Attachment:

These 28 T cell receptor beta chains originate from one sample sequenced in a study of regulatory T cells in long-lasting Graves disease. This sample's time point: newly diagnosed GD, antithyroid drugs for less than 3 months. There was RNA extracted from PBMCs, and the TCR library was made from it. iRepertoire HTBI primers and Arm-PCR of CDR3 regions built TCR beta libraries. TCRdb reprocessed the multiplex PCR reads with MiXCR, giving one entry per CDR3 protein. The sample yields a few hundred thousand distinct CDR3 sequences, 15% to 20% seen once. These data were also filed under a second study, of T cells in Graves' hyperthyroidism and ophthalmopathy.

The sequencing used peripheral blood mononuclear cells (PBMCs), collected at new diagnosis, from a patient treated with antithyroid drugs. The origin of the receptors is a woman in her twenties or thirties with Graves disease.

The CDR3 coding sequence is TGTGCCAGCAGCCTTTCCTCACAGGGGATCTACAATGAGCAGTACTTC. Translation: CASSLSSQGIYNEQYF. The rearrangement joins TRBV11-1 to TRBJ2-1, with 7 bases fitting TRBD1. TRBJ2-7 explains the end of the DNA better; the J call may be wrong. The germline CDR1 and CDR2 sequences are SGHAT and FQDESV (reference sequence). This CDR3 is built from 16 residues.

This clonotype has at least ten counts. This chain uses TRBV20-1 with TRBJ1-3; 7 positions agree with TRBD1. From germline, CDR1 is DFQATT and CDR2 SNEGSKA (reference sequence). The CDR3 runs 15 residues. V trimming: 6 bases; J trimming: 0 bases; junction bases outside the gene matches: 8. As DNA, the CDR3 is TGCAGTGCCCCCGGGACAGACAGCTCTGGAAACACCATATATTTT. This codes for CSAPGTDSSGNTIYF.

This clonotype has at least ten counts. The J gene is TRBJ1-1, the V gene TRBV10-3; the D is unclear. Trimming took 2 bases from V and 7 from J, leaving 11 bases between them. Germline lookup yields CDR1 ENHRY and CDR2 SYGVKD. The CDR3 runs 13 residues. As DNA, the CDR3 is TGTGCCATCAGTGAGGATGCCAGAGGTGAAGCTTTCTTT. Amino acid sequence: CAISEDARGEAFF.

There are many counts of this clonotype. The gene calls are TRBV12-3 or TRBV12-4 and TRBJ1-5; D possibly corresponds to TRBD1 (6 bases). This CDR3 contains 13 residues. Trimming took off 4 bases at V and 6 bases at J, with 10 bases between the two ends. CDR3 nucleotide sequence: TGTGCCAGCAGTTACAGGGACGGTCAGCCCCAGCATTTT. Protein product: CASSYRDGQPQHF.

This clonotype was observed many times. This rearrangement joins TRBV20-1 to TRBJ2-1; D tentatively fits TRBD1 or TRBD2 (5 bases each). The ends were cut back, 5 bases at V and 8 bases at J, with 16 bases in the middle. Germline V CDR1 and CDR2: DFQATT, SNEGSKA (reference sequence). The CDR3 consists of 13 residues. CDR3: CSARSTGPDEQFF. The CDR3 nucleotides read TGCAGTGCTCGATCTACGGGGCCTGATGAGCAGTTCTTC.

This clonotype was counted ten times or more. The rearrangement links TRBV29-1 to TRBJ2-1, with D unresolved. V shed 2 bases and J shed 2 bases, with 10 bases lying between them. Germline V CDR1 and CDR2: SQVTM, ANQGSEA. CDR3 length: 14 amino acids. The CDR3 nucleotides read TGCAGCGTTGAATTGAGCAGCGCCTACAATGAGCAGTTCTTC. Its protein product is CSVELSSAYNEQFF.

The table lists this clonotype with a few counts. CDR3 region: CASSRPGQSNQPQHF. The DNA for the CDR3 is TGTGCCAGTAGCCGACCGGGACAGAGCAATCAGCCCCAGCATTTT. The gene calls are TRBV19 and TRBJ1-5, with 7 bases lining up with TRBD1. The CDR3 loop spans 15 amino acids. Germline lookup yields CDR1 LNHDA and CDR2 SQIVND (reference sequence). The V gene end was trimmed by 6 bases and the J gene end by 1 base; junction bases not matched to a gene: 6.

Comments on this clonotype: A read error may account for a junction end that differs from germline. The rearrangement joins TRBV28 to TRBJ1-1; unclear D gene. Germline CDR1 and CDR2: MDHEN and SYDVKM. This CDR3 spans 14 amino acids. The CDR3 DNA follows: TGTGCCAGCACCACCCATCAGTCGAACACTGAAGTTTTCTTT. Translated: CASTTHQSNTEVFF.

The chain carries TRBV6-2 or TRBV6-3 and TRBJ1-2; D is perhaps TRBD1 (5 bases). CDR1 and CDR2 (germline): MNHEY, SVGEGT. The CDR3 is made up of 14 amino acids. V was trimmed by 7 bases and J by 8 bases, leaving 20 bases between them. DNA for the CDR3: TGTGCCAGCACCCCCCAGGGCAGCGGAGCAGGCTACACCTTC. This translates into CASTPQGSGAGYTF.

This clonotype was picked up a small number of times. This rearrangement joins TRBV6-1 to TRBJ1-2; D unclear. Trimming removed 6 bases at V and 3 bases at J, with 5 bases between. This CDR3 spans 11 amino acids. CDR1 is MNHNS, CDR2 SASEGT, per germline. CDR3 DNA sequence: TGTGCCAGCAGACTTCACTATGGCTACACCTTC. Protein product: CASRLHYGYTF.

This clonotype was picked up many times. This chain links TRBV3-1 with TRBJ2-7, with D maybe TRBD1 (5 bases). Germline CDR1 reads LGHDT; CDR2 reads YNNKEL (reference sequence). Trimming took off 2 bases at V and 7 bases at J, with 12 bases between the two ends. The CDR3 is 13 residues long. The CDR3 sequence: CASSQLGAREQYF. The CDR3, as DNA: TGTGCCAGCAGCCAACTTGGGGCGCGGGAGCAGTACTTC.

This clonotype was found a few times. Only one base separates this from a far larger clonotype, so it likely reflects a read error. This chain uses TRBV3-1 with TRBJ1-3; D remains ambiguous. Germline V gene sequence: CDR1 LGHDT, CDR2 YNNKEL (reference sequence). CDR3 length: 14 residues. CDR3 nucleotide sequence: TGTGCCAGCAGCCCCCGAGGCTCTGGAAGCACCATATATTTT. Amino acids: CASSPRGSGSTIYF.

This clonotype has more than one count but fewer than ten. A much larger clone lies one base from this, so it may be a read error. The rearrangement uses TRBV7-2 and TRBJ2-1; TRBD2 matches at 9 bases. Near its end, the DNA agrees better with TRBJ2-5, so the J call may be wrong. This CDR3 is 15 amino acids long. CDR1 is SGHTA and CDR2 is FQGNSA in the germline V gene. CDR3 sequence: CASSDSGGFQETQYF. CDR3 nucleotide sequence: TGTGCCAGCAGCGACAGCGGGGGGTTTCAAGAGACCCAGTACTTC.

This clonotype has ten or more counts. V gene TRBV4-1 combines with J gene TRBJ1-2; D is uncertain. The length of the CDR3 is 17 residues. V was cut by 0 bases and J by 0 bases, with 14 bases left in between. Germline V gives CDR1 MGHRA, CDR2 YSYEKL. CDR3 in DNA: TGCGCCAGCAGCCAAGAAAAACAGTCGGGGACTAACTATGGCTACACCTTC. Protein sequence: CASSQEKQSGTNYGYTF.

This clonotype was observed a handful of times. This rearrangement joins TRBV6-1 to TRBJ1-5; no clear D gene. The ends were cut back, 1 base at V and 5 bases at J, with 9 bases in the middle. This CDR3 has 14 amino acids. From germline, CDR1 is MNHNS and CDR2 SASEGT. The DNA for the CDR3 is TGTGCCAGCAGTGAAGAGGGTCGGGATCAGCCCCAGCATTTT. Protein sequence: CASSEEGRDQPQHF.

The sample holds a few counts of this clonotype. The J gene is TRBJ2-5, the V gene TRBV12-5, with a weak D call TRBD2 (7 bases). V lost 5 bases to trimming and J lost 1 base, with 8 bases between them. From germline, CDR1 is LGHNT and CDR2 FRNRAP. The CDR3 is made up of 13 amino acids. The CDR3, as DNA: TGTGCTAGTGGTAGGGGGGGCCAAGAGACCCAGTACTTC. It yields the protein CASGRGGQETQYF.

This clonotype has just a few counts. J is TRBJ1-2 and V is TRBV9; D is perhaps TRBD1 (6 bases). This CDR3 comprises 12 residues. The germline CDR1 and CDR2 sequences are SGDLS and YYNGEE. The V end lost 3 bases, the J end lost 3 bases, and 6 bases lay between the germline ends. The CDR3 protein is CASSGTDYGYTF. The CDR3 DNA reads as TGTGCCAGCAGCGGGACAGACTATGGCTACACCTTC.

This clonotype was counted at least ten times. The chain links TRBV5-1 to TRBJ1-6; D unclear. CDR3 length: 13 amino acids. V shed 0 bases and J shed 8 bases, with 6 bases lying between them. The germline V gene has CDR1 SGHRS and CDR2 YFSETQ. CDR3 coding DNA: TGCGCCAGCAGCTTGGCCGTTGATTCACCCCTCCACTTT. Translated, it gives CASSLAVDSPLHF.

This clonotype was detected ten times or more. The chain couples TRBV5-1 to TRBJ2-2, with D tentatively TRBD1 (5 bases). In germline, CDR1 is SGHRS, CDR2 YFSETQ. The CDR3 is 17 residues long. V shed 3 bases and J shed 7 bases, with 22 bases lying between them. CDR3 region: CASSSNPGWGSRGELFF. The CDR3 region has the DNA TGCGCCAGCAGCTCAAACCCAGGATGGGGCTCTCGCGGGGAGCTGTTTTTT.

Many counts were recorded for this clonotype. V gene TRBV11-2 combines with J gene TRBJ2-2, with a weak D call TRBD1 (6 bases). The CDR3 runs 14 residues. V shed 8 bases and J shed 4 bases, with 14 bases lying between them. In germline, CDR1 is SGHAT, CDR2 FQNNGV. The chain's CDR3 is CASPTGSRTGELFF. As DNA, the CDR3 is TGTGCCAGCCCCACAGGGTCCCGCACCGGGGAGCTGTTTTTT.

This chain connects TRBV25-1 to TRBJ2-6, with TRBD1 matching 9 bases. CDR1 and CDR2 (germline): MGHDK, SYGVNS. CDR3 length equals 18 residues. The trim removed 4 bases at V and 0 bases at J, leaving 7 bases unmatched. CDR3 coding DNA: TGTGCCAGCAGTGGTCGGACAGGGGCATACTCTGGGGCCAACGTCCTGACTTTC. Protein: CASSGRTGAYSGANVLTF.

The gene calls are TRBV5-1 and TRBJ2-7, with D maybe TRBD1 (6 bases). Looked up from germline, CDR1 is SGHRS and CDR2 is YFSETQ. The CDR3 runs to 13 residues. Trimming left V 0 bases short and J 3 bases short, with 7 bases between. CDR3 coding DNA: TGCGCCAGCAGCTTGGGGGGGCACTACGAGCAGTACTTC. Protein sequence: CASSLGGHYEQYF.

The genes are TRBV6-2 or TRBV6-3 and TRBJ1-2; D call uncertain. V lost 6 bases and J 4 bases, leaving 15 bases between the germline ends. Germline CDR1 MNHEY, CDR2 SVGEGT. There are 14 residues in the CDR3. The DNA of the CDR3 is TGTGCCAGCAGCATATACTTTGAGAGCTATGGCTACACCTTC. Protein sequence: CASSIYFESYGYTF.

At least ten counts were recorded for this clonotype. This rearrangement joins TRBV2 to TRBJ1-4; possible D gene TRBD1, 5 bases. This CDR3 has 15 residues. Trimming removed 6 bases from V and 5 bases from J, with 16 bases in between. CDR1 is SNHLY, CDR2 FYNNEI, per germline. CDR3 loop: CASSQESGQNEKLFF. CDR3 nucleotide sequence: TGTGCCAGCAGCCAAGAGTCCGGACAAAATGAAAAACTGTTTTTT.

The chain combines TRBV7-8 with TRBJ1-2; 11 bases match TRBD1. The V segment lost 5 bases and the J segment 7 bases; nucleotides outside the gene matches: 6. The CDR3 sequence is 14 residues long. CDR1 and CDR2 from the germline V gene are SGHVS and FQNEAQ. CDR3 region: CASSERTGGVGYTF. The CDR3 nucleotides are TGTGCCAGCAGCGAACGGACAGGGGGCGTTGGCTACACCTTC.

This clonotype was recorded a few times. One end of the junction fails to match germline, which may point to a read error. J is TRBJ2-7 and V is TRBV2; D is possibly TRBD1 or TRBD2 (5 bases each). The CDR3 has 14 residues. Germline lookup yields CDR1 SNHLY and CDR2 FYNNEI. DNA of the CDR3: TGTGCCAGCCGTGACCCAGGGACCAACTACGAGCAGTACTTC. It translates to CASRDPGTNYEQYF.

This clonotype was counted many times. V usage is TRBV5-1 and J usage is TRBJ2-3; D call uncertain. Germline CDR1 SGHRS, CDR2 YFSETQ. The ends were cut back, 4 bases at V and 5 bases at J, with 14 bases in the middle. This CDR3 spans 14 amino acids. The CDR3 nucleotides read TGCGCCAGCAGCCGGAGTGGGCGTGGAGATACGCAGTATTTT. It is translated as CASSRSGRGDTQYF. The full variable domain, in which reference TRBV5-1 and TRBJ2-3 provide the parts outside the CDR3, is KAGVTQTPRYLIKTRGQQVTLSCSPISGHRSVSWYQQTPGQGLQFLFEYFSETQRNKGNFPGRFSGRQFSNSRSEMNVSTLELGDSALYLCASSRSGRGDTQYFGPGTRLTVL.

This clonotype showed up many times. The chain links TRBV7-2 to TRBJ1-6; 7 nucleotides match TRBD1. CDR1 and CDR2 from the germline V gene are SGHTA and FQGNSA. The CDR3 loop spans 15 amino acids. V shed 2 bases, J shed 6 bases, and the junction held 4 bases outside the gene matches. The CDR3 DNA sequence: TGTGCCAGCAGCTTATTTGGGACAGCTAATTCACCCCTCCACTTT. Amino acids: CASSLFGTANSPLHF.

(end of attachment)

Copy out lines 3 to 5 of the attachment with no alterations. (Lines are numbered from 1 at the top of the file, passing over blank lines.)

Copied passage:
The CDR3 coding sequence is TGTGCCAGCAGCCTTTCCTCACAGGGGATCTACAATGAGCAGTACTTC. Translation: CASSLSSQGIYNEQYF. The rearrangement joins TRBV11-1 to TRBJ2-1, with 7 bases fitting TRBD1. TRBJ2-7 explains the end of the DNA better; the J call may be wrong. The germline CDR1 and CDR2 sequences are SGHAT and FQDESV (reference sequence). This CDR3 is built from 16 residues.

This clonotype has at least ten counts. This chain uses TRBV20-1 with TRBJ1-3; 7 positions agree with TRBD1. From germline, CDR1 is DFQATT and CDR2 SNEGSKA (reference sequence). The CDR3 runs 15 residues. V trimming: 6 bases; J trimming: 0 bases; junction bases outside the gene matches: 8. As DNA, the CDR3 is TGCAGTGCCCCCGGGACAGACAGCTCTGGAAACACCATATATTTT. This codes for CSAPGTDSSGNTIYF.

This clonotype has at least ten counts. The J gene is TRBJ1-1, the V gene TRBV10-3; the D is unclear. Trimming took 2 bases from V and 7 from J, leaving 11 bases between them. Germline lookup yields CDR1 ENHRY and CDR2 SYGVKD. The CDR3 runs 13 residues. As DNA, the CDR3 is TGTGCCATCAGTGAGGATGCCAGAGGTGAAGCTTTCTTT. Amino acid sequence: CAISEDARGEAFF.